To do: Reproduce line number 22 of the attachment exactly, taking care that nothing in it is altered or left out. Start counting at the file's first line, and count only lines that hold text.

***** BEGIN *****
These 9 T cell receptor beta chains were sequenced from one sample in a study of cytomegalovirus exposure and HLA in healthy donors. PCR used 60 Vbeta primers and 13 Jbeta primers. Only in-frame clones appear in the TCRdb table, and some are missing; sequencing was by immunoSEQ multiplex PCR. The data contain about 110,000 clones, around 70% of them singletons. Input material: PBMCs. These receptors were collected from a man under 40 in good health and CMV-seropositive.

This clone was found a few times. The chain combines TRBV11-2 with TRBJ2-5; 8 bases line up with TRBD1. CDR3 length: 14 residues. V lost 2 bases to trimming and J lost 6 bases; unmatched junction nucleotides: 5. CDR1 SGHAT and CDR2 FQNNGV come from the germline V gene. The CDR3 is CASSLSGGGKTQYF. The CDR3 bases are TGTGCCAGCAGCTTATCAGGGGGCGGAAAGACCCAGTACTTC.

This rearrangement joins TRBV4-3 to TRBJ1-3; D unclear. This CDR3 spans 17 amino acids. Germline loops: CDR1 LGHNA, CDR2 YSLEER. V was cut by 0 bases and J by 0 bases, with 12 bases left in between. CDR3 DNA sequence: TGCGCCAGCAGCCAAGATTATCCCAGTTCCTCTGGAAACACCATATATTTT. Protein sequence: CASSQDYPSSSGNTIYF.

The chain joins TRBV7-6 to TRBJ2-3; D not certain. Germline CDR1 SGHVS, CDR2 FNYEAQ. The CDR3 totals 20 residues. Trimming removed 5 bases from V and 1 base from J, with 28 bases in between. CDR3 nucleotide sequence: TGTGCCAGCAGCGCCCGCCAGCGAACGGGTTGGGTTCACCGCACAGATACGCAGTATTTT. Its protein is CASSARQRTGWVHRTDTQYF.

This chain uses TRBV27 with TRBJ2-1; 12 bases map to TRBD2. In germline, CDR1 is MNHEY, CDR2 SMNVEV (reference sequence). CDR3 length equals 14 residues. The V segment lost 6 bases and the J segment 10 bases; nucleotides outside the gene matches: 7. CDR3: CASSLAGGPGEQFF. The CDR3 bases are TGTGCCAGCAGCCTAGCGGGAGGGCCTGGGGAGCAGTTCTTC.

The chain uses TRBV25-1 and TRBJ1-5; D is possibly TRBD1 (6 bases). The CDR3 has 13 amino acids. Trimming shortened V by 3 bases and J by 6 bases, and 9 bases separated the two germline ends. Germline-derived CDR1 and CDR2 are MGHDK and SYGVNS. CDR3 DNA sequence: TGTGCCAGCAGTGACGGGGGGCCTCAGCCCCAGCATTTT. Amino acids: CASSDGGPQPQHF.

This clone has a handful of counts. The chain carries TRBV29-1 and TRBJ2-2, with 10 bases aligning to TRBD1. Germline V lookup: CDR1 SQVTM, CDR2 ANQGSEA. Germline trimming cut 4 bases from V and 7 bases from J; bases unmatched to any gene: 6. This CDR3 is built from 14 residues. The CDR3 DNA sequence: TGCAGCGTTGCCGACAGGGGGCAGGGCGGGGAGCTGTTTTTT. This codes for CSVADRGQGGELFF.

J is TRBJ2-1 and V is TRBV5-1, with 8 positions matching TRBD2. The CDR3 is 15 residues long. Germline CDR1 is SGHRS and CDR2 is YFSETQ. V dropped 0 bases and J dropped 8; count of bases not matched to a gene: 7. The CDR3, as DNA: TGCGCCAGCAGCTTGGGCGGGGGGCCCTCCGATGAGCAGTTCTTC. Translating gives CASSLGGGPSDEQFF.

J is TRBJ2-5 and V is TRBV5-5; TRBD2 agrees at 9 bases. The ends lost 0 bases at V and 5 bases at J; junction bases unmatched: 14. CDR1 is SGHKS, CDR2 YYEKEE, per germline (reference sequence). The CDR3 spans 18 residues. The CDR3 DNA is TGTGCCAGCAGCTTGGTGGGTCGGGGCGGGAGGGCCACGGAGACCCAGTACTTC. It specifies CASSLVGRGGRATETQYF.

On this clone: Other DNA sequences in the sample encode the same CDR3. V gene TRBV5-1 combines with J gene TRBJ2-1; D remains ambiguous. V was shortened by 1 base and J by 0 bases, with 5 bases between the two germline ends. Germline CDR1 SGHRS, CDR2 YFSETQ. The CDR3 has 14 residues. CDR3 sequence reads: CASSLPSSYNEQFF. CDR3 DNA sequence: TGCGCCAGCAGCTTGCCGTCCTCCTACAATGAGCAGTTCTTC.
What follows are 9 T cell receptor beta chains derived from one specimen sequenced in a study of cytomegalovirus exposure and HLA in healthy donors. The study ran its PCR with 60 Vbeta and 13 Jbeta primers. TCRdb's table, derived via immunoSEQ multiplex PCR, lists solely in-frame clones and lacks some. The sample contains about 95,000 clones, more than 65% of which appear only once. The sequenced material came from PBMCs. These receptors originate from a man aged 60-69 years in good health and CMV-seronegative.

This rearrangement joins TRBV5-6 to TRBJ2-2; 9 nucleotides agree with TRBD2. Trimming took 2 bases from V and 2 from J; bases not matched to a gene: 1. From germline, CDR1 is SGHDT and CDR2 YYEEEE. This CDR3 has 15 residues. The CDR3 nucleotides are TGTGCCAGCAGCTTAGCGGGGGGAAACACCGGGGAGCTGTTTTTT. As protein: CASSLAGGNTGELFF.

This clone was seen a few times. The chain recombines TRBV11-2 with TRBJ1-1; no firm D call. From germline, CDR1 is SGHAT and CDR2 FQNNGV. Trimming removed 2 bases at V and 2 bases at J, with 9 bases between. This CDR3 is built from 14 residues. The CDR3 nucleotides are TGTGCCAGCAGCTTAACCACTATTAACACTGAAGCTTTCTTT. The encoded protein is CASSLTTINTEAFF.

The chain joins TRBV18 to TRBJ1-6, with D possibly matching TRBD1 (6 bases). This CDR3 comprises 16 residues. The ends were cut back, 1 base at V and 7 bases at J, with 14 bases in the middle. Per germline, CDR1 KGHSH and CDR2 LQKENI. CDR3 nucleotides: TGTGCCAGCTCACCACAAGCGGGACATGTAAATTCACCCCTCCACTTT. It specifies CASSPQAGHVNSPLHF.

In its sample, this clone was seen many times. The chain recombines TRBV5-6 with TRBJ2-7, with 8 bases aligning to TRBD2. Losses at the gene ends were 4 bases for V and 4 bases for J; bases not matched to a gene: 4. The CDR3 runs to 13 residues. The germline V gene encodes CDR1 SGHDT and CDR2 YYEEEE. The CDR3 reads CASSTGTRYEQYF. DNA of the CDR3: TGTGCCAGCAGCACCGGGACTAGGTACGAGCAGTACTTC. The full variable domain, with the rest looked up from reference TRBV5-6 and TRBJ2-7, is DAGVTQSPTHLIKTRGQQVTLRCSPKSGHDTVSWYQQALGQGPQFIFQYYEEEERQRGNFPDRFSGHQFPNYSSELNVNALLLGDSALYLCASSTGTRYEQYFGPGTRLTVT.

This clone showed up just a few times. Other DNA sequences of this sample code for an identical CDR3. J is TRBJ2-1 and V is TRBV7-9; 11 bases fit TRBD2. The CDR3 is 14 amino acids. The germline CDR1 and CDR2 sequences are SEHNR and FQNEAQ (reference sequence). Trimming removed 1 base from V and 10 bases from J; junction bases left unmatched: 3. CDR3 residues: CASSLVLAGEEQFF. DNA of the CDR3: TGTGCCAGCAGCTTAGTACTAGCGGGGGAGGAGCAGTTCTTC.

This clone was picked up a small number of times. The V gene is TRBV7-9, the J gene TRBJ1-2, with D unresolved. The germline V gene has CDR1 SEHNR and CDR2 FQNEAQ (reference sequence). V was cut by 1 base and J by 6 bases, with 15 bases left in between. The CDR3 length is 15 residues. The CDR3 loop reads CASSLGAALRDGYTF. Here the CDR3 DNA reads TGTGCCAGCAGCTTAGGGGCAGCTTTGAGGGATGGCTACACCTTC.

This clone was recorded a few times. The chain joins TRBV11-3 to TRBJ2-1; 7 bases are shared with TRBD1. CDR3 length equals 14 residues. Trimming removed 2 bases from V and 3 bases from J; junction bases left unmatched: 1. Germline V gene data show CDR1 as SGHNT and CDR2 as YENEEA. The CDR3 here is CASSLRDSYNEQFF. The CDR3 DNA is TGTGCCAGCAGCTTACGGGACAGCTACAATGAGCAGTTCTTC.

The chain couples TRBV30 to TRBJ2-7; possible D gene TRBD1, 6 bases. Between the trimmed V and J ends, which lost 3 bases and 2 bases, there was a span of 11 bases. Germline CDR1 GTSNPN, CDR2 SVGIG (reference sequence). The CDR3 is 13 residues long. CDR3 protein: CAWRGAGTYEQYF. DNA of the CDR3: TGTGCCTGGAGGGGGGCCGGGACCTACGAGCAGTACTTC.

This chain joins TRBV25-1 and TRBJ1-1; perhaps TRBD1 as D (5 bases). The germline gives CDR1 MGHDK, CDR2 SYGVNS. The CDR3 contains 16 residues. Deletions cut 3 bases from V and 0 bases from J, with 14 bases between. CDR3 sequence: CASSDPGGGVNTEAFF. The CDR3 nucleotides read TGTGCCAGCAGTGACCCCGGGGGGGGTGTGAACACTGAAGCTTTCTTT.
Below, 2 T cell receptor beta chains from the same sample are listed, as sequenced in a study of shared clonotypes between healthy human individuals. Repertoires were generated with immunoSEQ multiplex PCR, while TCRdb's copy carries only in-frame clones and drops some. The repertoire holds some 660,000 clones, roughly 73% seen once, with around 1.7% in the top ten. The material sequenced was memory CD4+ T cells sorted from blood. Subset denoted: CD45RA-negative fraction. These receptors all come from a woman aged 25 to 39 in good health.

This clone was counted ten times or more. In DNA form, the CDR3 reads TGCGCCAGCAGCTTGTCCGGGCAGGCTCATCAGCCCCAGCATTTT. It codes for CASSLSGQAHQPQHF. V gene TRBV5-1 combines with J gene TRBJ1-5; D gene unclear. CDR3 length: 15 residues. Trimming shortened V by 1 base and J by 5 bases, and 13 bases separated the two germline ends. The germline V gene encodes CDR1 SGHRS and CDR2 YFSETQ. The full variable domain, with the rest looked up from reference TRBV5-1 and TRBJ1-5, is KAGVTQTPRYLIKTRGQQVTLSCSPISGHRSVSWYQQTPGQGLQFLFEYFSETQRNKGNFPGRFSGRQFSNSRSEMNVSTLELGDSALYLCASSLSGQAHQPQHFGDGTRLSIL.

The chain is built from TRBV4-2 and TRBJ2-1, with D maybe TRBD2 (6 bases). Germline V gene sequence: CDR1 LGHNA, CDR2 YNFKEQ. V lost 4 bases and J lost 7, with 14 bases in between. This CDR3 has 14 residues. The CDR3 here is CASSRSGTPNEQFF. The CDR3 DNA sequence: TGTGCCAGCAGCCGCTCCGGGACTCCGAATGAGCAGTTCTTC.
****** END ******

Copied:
This clone was counted ten times or more. In DNA form, the CDR3 reads TGCGCCAGCAGCTTGTCCGGGCAGGCTCATCAGCCCCAGCATTTT. It codes for CASSLSGQAHQPQHF. V gene TRBV5-1 combines with J gene TRBJ1-5; D gene unclear. CDR3 length: 15 residues. Trimming shortened V by 1 base and J by 5 bases, and 13 bases separated the two germline ends. The germline V gene encodes CDR1 SGHRS and CDR2 YFSETQ. The full variable domain, with the rest looked up from reference TRBV5-1 and TRBJ1-5, is KAGVTQTPRYLIKTRGQQVTLSCSPISGHRSVSWYQQTPGQGLQFLFEYFSETQRNKGNFPGRFSGRQFSNSRSEMNVSTLELGDSALYLCASSLSGQAHQPQHFGDGTRLSIL.